Stephen says it is so important not to "bury your head in the sand". Image: Christians Against Poverty
An accident at work. Two strokes. A car crash. So much was going wrong in Stephen’s life that he was forced to give up work and was plunged into debt with little way out. He turned to loan sharks, which only created more debt. The bailiffs were banging on his door. His mental health was spiralling.
“You can’t sleep,” the 51-year-old says. “You feel sick. You’re waiting all the time. You feel like there’s nowhere to turn. It’s just getting worse no matter what you do. You sell off your possessions. It just steamrolls out of control.”
Money issues and poor mental health are so often entwined. One in four people who cannot afford their energy bills face symptoms of depression, according to government statistics.
And nearly half (49 per cent) of people behind on multiple bills have thought about taking their own lives, devastating research from the Money and Mental Health Institute has found.
There are no laws in the UK limiting how often debt collectors can contact people about overdue bills, and the institute revealed people are being barraged with letters and calls.
“You think you can get round it and you’ll pay it back,” Stephen says. “And the next thing you’re borrowing off loan sharks and your credit’s no good. Before you know where you are, you’ve got the bailiffs banging on the door. Everybody’s after you.”
According to the Vulnerability Registration Service, 1.2 million people turned to loan sharks in the 12 months up to September 2022. These are illegal money lenders who charge very high rates of interest and give very little paperwork to confirm the arrangements.
Helen Lord, chief executive of the service, says when vulnerable people are being chased for payments “they panic and see loan sharks as their only way out, only to find themselves trapped in a cycle of debt and extreme misery”.
This Thursday marks the annual charity Time to Talk Day, when people are encouraged to discuss their mental health.
Stephen, who is based in Wigan, says: “It was stress. You were paying the loan sharks back before paying your other bills so your mental health suffers. I managed to get some money from my car crash so I paid my loan sharks off first. And then I was back at square one.”
Stephen has two bulging discs which cause him pain all day. He was a site investigator for 26 years until his first accident, and then he bought himself a taxi and became self-employed. He carried on for a while, even after a car crash, but then the pandemic hit and he had no income.
Stephen had a partner at the time, and they have a little girl. He felt like he had to provide for them, but he did not know how as he battled his debt and mental illness.
“Men in general feel like they’re supposed to suck it up,” he says. “They hide stuff from their families. They think they have to be the provider. You know you’re a bit skint, but sometimes you don’t know how much trouble you’re really in. It can break families. It is really important for people to talk.”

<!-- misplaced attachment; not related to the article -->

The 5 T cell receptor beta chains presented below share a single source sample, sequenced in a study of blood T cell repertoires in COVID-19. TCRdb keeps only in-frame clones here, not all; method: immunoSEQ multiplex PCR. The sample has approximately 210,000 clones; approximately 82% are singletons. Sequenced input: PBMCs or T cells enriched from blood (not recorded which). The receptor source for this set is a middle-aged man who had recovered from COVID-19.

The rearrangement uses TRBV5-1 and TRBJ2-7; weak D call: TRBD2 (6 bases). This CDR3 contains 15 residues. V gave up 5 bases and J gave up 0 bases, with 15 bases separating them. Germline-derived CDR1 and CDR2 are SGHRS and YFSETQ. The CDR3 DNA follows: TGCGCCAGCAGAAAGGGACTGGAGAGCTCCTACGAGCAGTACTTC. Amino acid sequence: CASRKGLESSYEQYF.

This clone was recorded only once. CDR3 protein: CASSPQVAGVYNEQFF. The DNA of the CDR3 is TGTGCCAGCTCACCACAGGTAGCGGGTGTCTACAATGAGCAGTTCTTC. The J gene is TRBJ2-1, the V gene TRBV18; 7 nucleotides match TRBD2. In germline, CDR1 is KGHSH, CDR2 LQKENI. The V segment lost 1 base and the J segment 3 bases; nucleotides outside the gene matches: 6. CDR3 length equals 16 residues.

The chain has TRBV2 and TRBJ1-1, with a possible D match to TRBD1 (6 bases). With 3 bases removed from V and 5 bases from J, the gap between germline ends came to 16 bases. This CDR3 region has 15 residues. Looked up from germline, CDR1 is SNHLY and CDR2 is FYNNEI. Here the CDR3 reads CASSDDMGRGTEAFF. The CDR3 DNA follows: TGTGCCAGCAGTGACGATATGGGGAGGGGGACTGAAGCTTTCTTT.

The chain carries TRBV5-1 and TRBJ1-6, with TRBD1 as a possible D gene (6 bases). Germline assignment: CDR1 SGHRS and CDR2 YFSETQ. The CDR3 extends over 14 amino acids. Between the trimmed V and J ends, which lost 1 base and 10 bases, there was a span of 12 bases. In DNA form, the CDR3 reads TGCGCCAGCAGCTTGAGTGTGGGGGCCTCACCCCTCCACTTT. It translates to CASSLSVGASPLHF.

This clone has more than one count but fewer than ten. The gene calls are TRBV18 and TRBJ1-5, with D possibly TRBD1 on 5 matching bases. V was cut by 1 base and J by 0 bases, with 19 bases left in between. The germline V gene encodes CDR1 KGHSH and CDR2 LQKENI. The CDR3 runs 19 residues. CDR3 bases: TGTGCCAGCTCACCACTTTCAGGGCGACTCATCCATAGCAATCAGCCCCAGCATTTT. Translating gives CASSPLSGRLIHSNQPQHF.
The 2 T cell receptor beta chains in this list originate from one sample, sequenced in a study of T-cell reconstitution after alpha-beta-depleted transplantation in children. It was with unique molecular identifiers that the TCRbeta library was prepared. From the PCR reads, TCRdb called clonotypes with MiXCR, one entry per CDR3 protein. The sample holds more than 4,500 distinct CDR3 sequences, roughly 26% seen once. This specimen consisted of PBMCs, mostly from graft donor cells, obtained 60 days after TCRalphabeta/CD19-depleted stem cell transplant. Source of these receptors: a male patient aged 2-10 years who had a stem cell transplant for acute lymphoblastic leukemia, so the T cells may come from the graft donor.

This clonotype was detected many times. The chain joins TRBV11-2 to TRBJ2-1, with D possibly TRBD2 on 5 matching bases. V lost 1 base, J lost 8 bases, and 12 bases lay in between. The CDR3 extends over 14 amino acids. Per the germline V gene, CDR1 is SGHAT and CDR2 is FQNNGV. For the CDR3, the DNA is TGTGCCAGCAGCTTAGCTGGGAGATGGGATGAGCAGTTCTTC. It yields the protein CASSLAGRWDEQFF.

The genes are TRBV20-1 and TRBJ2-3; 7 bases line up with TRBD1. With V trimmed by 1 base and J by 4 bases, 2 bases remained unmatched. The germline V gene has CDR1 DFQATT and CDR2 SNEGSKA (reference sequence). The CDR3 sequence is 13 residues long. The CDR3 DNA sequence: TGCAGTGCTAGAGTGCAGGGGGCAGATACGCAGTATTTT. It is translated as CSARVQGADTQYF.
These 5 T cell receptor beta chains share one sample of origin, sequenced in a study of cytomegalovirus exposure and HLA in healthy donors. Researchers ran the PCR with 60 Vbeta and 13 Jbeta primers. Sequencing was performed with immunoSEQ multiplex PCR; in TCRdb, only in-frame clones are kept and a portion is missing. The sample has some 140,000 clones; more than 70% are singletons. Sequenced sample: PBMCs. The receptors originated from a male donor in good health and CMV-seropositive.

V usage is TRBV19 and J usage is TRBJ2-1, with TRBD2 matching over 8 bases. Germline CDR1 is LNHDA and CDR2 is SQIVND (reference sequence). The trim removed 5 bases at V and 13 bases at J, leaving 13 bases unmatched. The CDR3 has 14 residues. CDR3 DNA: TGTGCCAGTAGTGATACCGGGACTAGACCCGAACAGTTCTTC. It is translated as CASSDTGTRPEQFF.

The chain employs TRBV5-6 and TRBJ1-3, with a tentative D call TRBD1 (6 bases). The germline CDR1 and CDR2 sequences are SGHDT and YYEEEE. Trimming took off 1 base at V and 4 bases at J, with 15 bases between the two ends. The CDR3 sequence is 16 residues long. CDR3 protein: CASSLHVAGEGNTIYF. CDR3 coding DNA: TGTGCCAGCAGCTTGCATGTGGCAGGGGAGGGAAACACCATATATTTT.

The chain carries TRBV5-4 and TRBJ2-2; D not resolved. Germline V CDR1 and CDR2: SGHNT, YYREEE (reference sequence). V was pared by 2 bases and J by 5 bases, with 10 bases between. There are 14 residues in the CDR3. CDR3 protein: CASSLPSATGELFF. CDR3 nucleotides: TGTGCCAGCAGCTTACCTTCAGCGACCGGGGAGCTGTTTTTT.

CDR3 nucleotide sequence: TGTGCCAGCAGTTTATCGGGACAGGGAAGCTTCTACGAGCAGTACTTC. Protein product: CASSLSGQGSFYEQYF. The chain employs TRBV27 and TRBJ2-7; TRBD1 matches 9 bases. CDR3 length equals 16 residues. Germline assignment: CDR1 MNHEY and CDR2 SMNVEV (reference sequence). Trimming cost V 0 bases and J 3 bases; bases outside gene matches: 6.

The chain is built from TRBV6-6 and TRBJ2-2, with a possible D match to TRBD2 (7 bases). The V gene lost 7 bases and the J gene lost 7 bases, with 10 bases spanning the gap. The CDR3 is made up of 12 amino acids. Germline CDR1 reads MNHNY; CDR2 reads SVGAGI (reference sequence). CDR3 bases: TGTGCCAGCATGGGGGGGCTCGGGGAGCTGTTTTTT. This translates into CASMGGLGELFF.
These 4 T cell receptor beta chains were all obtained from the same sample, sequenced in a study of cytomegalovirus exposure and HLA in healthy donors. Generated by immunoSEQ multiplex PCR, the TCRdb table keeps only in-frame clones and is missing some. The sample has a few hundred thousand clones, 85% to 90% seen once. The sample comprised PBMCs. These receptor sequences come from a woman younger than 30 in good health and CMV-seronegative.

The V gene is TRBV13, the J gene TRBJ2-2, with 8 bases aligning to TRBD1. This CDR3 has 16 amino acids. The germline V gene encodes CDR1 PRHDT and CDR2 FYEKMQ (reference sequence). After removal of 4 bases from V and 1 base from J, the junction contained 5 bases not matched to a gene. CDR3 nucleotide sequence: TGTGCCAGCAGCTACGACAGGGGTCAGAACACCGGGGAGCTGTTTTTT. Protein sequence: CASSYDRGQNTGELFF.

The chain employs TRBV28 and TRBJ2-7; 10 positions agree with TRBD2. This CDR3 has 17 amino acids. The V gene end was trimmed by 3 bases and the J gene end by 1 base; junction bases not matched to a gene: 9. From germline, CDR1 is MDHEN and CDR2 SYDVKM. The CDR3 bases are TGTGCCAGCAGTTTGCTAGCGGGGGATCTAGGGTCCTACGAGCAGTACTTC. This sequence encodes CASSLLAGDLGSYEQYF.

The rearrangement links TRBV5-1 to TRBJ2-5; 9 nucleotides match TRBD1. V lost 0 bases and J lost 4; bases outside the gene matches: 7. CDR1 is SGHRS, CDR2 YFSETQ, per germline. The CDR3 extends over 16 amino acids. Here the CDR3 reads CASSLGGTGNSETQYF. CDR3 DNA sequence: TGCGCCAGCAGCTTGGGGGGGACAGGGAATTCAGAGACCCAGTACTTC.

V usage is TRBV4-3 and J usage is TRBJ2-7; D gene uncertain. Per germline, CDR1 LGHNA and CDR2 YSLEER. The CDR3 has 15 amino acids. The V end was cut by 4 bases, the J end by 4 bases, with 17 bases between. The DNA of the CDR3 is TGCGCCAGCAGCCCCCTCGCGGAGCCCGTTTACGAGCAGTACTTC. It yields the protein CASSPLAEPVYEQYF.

Stephen turned to the charity Christians Against Poverty for help, after it was recommended by a friend who it had helped through similarly tough times. The charity got in touch with his creditors, made an offer and took Stephen down the road of bankruptcy. All his debts were cleared. Seeking help, finally, changed his life.
Joe Beardsall, from Christians Against Poverty, says: “Imagine being in serious unmanageable debt during this cost of living crisis. You are receiving constant phone calls, letters and knocks at the door from people demanding money from you.
“This often leads to people feeling scared, wanting to lock themselves away, and leave the house as little as possible. We are seeing many situations of debt being linked to loneliness and isolation.”
The charity offers debt help, emergency support such as energy top ups or food and free money management courses. But charities themselves are struggling to stay afloat in the cost of living crisis. “It has impacted our finances as a charity at a time when we are needed the most,” Beardsall says.
Stephen says he is a “million times better”, but with costs so high he worries about falling back into that same situation. He is now receiving personal independence payments on top of universal credit, but only after a battle with the Department for Work and Pensions.
The government has offered targeted cost of living payments, support with energy bills and has promised to increase benefits in line with inflation. But Stephen worries it is not enough.
“People are dying,” he says. “They are freezing to death. We need more support. There’s people with nothing on the meter who don’t know when they’re getting paid. Everybody’s cutting back. Everybody’s wrapping up in hot water bottles. We can’t be losing lives over this but we most likely are.”
Stephen fears many will now be stuck in that vicious cycle. “Don’t stick your head in the sand,” he says. “Don’t leave it until it’s burying you. Don’t leave it till your mental health deteriorates and you’re hiding. Don’t leave it right until the end. Get help.”
Get help if you are struggling. Call Samaritans for free on 116 123, email firstname.lastname@example.org or visit www.samaritans.org for useful resources and advice on coping during this difficult time.
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